PowerPoint: A curable illness, or a symptom of a terminal cancer?

Kristin Piombino’s recent Ragan Report story, “Top three PowerPoint annoyances revealed in new survey,” proves one thing: the amazing, purely negative power of the poor, misused PowerPoint tool. Employed like a senior-citizen’s walker by incompetent executive presenters, it provokes widespread boredom, anger, despair, and even rage in American corporate audiences.

It was thus from the beginning. As soon as corporate speakers learned how to use PowerPoint, they wielded it as a crutch and as an excuse to avoid thinking about organizing their subject, rehearsing their presentation, and learning the tricks of fluent, pleasing public speech.

An Oxford Union speaker once said to his American debating opponents in a moment of heated irritation, “You remind me of a drunkard leaning on a lamppost of facts.” That inspired phrase exactly describes 99.9% of corporate PowerPoint presenters.

Their great mistake: They think if they give their audiences 500 facts and 50 concepts in any old order on 10 overloaded PowerPoint slides, they’ve done their duty and no one can complain.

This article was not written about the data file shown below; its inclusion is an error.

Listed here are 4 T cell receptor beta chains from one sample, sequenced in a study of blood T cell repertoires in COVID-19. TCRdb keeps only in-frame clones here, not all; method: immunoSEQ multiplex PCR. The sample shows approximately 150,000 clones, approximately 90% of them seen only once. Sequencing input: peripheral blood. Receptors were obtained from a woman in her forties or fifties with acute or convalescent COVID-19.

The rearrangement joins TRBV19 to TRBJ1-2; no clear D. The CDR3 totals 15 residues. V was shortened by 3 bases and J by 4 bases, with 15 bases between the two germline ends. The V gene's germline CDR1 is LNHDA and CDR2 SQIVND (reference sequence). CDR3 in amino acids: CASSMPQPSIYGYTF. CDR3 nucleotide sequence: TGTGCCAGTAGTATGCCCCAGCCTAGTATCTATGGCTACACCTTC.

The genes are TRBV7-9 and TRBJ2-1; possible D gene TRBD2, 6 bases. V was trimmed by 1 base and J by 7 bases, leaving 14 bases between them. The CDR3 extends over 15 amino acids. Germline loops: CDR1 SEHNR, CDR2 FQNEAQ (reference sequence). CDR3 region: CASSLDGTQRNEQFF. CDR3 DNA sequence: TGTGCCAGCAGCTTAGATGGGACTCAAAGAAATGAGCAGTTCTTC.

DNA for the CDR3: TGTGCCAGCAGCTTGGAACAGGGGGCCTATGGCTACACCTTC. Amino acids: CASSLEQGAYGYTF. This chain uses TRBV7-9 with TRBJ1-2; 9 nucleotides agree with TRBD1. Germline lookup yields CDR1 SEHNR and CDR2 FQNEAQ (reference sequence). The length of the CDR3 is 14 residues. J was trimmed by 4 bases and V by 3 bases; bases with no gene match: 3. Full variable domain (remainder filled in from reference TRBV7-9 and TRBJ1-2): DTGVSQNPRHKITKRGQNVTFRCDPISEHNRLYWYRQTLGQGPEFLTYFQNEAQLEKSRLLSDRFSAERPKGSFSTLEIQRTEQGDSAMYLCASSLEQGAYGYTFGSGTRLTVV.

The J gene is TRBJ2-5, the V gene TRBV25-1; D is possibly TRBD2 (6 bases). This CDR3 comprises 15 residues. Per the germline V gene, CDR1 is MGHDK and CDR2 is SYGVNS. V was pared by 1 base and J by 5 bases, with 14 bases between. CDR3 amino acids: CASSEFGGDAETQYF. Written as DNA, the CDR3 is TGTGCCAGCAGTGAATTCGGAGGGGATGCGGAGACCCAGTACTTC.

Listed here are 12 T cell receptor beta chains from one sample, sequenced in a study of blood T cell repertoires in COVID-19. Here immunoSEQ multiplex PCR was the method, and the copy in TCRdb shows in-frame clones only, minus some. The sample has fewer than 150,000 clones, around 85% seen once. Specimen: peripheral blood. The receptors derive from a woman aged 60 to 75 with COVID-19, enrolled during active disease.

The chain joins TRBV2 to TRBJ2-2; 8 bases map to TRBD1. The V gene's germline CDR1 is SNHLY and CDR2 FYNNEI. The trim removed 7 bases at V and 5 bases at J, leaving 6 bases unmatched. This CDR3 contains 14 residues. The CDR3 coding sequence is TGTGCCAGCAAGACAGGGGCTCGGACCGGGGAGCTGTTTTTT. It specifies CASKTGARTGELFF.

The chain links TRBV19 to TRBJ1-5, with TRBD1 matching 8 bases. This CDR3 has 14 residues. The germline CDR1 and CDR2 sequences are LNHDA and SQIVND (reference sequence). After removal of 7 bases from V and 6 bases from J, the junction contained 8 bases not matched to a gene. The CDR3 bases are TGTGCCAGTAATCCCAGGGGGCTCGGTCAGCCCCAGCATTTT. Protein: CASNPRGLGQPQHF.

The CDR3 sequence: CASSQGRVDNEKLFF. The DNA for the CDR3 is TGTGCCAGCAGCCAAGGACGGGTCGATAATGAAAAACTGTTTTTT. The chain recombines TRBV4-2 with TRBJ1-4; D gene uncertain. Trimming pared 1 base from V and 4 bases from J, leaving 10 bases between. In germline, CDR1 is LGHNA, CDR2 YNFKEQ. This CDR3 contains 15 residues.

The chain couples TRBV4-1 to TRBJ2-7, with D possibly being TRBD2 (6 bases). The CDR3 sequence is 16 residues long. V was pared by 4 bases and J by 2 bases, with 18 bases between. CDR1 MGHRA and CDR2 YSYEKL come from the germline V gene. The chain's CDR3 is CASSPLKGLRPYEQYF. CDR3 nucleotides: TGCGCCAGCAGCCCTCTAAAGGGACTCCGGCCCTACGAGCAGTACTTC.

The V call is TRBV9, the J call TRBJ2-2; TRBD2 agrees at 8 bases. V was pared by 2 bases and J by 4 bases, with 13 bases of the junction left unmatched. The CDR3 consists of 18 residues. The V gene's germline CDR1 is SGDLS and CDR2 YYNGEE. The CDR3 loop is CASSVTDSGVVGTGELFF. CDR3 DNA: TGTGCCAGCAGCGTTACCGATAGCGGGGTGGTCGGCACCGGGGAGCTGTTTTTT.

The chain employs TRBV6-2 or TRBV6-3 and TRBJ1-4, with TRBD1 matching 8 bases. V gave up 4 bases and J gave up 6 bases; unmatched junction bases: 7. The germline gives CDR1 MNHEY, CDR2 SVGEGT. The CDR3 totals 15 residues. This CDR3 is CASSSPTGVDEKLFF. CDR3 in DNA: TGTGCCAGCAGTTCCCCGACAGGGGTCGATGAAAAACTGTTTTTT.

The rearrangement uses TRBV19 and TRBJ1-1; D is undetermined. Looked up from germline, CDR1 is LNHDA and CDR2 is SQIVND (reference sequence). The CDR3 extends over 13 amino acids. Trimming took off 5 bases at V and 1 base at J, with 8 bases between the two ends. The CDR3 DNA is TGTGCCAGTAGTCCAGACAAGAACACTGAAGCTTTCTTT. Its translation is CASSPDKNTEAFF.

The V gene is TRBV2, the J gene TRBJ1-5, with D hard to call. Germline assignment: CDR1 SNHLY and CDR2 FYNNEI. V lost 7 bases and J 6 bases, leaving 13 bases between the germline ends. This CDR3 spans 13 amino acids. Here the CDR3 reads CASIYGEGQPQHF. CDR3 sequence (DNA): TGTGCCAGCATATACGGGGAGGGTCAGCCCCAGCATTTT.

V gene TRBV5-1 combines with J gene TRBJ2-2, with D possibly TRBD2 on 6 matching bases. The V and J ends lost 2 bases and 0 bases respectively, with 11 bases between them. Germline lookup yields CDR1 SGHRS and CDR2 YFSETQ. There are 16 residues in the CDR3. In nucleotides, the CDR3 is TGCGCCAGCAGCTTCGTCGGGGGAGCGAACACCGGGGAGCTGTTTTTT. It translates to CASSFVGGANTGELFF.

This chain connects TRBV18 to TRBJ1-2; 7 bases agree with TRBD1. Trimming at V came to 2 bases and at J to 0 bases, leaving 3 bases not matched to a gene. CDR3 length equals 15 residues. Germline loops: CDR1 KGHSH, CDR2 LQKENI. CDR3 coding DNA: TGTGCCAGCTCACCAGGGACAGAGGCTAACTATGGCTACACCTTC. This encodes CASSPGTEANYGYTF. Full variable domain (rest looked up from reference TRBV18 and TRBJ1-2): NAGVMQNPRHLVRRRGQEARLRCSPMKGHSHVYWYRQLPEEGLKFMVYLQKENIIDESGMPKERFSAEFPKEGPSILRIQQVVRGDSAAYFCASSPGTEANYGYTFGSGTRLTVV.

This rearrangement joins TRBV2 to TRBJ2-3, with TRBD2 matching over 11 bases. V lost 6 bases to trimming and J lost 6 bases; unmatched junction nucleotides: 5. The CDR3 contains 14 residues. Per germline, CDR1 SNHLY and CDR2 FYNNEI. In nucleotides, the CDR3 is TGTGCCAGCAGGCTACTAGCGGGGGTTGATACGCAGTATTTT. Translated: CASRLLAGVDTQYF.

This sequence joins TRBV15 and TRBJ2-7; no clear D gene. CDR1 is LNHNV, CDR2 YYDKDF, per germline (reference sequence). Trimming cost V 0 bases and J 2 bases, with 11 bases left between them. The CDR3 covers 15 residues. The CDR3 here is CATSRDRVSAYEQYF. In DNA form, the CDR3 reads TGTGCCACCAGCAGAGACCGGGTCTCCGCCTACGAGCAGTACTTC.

Of course, the ultimate explanation of why corporate presenters think that reading minor, irrelevant facts from their slides word by word for an hour at a time is necessary will probably remain one of the mysteries of corporate communication to the end of time.

It is certain that one unforeseen effect of neglecting coursework in speech giving and English composition in grade school, high school, and graduate business school has been the raising of a whole generation—millions of people who should never be allowed in front of any group whatsoever!— of the most boring, toxic public speakers the world has ever seen.

And these oblivious gabblers, who might as well be mutes for all the “communicating” they do, have provoked more innocent sufferers to explosions of impotent rage than all our national conventions and political rallies have elicited from political partisans in the last 220 years of our history. Think about that for a moment.

The farcical spectacle proves again what I’ve said for the last 20 years: American corporate executives and managers hate the spoken, and the written word, distrust it, despise it, and wish it were gone from the sacred corporate precincts forever. And they infect supervisors and staffers in every nook and cranny of the business with that same contempt and hatred.

Don’t tell me this is a “problem of communication.” I wish it were so simple! It’s a deep-seated instinct, a permanent mood. That’s why consultants and other highly-paid meddlers wrestle futilely with this “prahblem” decade after decade. That’s why it’s getting worse.

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